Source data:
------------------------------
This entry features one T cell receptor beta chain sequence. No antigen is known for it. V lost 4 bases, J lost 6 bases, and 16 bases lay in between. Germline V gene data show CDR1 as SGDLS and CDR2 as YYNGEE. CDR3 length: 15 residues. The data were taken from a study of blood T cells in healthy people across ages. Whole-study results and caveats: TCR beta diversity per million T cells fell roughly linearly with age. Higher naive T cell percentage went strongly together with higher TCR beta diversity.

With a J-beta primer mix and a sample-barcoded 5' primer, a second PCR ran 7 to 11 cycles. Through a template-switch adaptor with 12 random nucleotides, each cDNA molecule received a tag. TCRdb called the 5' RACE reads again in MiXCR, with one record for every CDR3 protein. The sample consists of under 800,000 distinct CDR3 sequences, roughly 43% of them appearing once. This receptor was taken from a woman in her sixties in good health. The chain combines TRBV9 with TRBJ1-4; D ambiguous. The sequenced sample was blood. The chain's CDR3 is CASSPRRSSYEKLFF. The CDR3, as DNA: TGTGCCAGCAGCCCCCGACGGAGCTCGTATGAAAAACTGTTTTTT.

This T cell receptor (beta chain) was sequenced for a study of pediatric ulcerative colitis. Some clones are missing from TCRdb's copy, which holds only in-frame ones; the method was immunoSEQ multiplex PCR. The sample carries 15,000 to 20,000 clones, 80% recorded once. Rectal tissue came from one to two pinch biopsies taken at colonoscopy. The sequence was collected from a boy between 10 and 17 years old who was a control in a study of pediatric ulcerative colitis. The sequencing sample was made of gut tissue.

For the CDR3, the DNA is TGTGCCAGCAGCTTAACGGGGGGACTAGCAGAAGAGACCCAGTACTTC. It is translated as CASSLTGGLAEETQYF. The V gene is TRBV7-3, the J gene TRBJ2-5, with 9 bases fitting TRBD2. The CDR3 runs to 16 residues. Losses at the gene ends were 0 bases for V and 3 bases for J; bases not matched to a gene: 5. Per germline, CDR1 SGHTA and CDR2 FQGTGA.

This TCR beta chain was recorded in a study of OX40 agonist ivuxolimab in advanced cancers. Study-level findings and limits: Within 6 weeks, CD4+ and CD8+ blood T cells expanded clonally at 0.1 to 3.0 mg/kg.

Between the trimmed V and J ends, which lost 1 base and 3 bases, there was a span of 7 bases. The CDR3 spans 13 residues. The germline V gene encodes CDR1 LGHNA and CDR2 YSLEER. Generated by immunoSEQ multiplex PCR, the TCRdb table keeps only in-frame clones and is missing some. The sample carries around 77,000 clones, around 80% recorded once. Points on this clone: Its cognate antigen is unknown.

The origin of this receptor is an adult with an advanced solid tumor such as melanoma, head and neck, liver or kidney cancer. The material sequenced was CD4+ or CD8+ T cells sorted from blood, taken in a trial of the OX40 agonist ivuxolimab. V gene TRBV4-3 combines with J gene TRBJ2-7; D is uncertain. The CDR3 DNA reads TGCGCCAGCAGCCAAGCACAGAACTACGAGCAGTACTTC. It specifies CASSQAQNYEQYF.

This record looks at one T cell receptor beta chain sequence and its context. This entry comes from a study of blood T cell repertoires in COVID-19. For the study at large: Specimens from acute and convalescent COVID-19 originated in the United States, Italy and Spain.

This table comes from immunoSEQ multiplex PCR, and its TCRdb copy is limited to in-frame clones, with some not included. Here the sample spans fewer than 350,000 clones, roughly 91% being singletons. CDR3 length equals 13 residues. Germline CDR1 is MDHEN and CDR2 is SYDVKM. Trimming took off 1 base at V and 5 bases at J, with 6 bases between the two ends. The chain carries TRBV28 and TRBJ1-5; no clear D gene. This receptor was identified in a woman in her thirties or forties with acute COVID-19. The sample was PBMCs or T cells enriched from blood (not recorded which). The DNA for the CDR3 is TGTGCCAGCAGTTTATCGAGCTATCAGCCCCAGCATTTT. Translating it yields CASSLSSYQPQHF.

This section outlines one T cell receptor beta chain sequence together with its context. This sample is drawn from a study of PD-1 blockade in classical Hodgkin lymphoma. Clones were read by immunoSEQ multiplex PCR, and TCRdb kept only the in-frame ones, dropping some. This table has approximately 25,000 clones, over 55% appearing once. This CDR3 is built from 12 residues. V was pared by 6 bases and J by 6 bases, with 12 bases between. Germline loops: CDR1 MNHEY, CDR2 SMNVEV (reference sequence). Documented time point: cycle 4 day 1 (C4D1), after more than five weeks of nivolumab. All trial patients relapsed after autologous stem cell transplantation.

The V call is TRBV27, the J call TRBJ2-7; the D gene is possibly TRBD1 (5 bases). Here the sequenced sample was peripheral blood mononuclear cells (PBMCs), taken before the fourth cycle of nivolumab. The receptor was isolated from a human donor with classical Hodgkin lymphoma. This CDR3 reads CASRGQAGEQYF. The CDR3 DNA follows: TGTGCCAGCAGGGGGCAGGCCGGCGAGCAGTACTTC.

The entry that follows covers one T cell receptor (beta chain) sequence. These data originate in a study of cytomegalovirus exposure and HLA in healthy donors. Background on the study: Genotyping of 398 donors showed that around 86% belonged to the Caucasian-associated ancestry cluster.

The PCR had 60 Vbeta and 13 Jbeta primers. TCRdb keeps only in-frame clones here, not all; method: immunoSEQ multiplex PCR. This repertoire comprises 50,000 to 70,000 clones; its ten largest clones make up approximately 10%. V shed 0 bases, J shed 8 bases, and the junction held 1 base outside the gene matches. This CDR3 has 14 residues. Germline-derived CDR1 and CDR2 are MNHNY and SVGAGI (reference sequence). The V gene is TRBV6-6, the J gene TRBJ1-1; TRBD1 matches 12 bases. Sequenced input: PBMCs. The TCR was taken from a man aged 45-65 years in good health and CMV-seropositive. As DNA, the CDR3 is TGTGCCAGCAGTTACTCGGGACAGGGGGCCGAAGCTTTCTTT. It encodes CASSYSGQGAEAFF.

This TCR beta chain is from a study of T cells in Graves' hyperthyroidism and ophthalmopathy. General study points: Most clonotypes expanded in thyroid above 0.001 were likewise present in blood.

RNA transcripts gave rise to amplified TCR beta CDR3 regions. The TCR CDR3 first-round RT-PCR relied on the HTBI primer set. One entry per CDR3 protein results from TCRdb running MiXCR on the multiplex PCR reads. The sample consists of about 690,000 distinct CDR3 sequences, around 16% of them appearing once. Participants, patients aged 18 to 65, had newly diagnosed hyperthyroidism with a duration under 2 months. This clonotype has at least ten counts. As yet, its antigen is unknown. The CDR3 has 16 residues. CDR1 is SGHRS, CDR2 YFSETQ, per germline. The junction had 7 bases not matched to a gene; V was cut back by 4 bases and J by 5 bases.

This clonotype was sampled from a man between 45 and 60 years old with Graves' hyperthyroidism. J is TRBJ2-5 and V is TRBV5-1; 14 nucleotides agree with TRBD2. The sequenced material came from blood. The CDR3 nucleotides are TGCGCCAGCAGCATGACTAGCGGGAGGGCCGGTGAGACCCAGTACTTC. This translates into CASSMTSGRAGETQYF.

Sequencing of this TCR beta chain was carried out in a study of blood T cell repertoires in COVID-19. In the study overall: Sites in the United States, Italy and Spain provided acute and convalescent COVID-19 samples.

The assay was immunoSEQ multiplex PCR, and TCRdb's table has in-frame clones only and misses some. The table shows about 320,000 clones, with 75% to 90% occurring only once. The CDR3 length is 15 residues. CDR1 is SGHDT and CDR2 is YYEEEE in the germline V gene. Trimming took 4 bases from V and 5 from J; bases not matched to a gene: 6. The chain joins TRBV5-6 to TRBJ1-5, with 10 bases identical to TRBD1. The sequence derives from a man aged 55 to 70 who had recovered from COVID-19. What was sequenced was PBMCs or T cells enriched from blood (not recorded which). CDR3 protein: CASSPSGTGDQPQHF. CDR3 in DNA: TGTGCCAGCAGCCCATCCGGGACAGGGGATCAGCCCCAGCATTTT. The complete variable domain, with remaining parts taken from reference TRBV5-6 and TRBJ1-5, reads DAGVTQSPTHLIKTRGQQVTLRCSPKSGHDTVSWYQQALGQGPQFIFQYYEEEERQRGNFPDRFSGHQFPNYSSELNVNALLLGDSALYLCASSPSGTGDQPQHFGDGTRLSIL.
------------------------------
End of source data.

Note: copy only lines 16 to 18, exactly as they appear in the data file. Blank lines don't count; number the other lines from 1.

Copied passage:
This clonotype was sampled from a man between 45 and 60 years old with Graves' hyperthyroidism. J is TRBJ2-5 and V is TRBV5-1; 14 nucleotides agree with TRBD2. The sequenced material came from blood. The CDR3 nucleotides are TGCGCCAGCAGCATGACTAGCGGGAGGGCCGGTGAGACCCAGTACTTC. This translates into CASSMTSGRAGETQYF.

Sequencing of this TCR beta chain was carried out in a study of blood T cell repertoires in COVID-19. In the study overall: Sites in the United States, Italy and Spain provided acute and convalescent COVID-19 samples.

The assay was immunoSEQ multiplex PCR, and TCRdb's table has in-frame clones only and misses some. The table shows about 320,000 clones, with 75% to 90% occurring only once. The CDR3 length is 15 residues. CDR1 is SGHDT and CDR2 is YYEEEE in the germline V gene. Trimming took 4 bases from V and 5 from J; bases not matched to a gene: 6. The chain joins TRBV5-6 to TRBJ1-5, with 10 bases identical to TRBD1. The sequence derives from a man aged 55 to 70 who had recovered from COVID-19. What was sequenced was PBMCs or T cells enriched from blood (not recorded which). CDR3 protein: CASSPSGTGDQPQHF. CDR3 in DNA: TGTGCCAGCAGCCCATCCGGGACAGGGGATCAGCCCCAGCATTTT. The complete variable domain, with remaining parts taken from reference TRBV5-6 and TRBJ1-5, reads DAGVTQSPTHLIKTRGQQVTLRCSPKSGHDTVSWYQQALGQGPQFIFQYYEEEERQRGNFPDRFSGHQFPNYSSELNVNALLLGDSALYLCASSPSGTGDQPQHFGDGTRLSIL.